Electroporation is a technique to increase the permeability of the skin by applying single or multiple short duration pulses (238). The voltage of these pulses can be varied. With high-voltage pulses (75-100 V), micro channels or local transport regions are created though lipid bilayer membranes including the SC (239). Zhao et al. reported that electroporation induced Ag-specific immune responses (240). However, this method requires power-supply equipment, thus they may not be an optimal ease of self-administration. In addition, disrupting SC as skin barriers may lead to secondary infection.
Iontophoresis is a method to enhance the transportation of ionic or charged molecules through a biological membrane by passing direct or periodic electric current through an electrolyte solution with an appropriate electrode polarity. This technique is especially used for transdermal drug delivery. Several groups reported the penetration of peptides and proteins such as insulin, calcitonin, or botulinum toxin through the SC (241). In addition, it is reported that the combination of iontophoresis and electroporation results in even more effective drug penetration across the SC (242). So iontophoresis seems to be a promising devise for drug delivery. However, problems about lack of convenience and risk of secondary infections remain because this method requires power-supply equipment and may break cutaneous barrier.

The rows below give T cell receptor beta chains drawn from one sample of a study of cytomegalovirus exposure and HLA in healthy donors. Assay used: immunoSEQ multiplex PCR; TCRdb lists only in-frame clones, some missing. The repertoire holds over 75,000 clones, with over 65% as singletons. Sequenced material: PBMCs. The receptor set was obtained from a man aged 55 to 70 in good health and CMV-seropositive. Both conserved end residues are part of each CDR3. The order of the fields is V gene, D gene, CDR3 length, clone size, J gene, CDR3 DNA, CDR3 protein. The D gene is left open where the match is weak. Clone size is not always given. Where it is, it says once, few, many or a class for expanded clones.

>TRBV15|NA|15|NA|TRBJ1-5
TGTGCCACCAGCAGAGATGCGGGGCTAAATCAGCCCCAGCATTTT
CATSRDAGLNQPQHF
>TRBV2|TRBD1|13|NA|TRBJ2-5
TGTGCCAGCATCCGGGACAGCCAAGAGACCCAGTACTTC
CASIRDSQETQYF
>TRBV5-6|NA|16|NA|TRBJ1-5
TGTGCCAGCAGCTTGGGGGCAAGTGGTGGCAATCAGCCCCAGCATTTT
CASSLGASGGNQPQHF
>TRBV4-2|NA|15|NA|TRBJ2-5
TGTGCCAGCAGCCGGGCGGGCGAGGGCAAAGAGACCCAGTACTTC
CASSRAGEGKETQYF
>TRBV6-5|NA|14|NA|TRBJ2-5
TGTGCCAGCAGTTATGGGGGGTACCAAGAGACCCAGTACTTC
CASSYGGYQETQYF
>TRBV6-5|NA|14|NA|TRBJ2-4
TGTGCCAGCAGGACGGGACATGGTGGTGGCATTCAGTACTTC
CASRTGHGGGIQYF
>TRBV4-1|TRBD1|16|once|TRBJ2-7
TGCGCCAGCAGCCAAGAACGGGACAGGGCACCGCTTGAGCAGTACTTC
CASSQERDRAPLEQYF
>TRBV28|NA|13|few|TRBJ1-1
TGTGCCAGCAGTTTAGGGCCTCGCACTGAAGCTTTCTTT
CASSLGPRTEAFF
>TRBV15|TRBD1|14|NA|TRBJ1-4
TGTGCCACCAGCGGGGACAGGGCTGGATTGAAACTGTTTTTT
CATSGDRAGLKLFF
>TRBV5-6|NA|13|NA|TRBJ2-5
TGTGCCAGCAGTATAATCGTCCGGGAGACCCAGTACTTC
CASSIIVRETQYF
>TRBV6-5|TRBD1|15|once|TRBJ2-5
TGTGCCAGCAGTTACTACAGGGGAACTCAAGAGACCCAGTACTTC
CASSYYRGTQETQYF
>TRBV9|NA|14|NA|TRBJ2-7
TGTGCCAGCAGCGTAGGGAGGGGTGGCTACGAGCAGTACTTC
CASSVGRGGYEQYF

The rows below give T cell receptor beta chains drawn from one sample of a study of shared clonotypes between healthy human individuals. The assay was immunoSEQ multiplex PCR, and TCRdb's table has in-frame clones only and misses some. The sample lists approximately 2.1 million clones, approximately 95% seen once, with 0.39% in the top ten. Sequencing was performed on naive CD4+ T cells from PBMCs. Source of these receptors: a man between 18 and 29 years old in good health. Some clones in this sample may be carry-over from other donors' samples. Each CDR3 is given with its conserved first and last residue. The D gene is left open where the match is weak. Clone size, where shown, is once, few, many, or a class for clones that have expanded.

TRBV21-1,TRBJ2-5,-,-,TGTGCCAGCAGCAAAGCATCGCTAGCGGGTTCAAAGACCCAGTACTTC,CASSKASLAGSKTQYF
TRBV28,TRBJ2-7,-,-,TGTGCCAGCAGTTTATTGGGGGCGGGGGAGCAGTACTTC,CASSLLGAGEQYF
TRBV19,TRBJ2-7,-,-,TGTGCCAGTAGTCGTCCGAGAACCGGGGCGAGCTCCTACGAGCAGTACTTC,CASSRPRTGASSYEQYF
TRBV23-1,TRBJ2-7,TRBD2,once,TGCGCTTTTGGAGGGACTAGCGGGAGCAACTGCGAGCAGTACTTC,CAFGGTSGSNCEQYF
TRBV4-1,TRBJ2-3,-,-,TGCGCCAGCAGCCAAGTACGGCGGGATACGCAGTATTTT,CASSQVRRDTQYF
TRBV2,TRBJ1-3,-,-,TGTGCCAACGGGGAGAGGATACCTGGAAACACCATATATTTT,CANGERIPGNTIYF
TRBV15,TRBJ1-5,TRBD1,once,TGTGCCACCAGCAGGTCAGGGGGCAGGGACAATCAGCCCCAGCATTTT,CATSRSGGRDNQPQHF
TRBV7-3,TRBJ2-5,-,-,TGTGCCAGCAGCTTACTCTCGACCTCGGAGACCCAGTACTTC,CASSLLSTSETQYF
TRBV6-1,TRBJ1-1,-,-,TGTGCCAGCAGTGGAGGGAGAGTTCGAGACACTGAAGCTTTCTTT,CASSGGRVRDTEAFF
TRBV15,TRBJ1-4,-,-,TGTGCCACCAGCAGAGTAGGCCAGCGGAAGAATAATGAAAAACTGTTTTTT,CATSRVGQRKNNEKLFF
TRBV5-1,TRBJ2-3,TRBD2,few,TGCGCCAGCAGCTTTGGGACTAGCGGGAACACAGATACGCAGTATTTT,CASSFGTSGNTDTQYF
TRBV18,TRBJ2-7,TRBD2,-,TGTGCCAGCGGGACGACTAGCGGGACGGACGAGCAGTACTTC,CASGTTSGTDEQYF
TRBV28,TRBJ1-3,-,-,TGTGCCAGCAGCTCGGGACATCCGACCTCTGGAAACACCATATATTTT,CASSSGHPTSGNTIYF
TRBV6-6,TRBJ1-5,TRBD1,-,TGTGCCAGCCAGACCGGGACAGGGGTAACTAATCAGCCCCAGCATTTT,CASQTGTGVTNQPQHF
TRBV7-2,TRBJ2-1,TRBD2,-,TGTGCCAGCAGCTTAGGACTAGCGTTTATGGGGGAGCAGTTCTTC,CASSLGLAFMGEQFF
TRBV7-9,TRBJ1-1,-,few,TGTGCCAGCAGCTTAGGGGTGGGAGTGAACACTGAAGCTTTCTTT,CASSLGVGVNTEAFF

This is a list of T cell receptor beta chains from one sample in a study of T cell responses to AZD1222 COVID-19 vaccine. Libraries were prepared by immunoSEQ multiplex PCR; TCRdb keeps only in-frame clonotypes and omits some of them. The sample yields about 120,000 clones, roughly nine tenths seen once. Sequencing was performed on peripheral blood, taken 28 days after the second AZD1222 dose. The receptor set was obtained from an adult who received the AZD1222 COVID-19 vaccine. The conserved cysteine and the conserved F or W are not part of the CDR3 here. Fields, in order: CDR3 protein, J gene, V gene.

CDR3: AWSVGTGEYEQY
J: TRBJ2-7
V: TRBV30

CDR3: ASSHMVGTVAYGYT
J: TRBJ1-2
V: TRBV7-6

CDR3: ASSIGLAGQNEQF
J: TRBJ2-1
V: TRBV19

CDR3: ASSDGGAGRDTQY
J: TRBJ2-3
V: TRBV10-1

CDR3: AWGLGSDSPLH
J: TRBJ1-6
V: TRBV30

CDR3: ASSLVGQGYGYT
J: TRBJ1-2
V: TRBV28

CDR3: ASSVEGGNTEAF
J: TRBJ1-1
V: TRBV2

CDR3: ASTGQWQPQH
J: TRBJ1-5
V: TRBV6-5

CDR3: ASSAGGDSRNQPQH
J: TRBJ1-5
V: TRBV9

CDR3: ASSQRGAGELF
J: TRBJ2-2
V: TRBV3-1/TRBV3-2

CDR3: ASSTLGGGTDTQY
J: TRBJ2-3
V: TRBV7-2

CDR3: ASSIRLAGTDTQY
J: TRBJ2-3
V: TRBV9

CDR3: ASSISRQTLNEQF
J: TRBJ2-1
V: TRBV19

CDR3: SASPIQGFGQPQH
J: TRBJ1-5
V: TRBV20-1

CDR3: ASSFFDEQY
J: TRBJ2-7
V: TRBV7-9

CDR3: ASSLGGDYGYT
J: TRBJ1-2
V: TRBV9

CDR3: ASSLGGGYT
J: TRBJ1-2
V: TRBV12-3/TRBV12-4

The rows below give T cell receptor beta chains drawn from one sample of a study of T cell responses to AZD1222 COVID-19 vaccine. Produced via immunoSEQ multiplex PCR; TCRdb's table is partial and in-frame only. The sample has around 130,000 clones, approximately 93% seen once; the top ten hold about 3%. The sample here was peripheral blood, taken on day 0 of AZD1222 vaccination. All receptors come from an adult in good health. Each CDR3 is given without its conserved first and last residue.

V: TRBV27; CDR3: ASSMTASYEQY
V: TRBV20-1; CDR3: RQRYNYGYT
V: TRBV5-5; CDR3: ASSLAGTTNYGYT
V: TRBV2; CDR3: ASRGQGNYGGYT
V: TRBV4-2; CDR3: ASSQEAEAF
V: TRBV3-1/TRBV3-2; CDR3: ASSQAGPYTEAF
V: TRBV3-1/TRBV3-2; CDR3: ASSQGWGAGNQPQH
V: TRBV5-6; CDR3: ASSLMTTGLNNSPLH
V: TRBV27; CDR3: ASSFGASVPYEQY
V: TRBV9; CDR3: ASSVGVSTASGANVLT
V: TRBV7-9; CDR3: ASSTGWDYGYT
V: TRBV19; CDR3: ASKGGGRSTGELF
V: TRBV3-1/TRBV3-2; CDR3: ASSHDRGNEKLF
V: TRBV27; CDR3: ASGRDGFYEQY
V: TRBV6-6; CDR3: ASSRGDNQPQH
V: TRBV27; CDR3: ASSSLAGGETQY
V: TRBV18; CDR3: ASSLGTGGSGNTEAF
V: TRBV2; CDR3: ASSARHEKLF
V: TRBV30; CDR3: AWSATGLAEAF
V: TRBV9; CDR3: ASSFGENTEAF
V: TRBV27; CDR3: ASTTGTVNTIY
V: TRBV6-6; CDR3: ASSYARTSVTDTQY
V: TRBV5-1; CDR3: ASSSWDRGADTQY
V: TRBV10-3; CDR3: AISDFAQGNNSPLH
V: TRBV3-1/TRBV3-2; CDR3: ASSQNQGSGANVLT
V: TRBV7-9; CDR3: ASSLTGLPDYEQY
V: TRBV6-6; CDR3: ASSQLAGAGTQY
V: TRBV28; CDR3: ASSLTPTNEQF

Sonophoresis is a technique to disrupt the structure of the SC by low frequency ultrasound. This leads to increased permeability for drugs to penetrate the skin. Sonophoresis uses cavitation and oscillations to increase skin permeability. Cavitation is the formation of gaseous cavities in an ultrasound-coupling medium upon exposure to ultrasound. This also involves the rapid growth and collapse of a bubble (transient cavitation) or slow oscillatory motion of a bubble (stable cavitation) in the ultrasound field. Oscillations and collapse of cavitation bubbles disorder the lipid bilayers of the SC, which results in enhanced transport (243). The group of Tezel et al. showed that using sonophoresis at a low frequency ultrasound, enhanced the Ag-specific immune response (244). This suggests that sonophoresis may act as a physical adjuvant. Like electrophoresis and iontophoresis this method also requires power-supply equipment and disrupt cutaneous barrier.
7.2.4 Jet injectors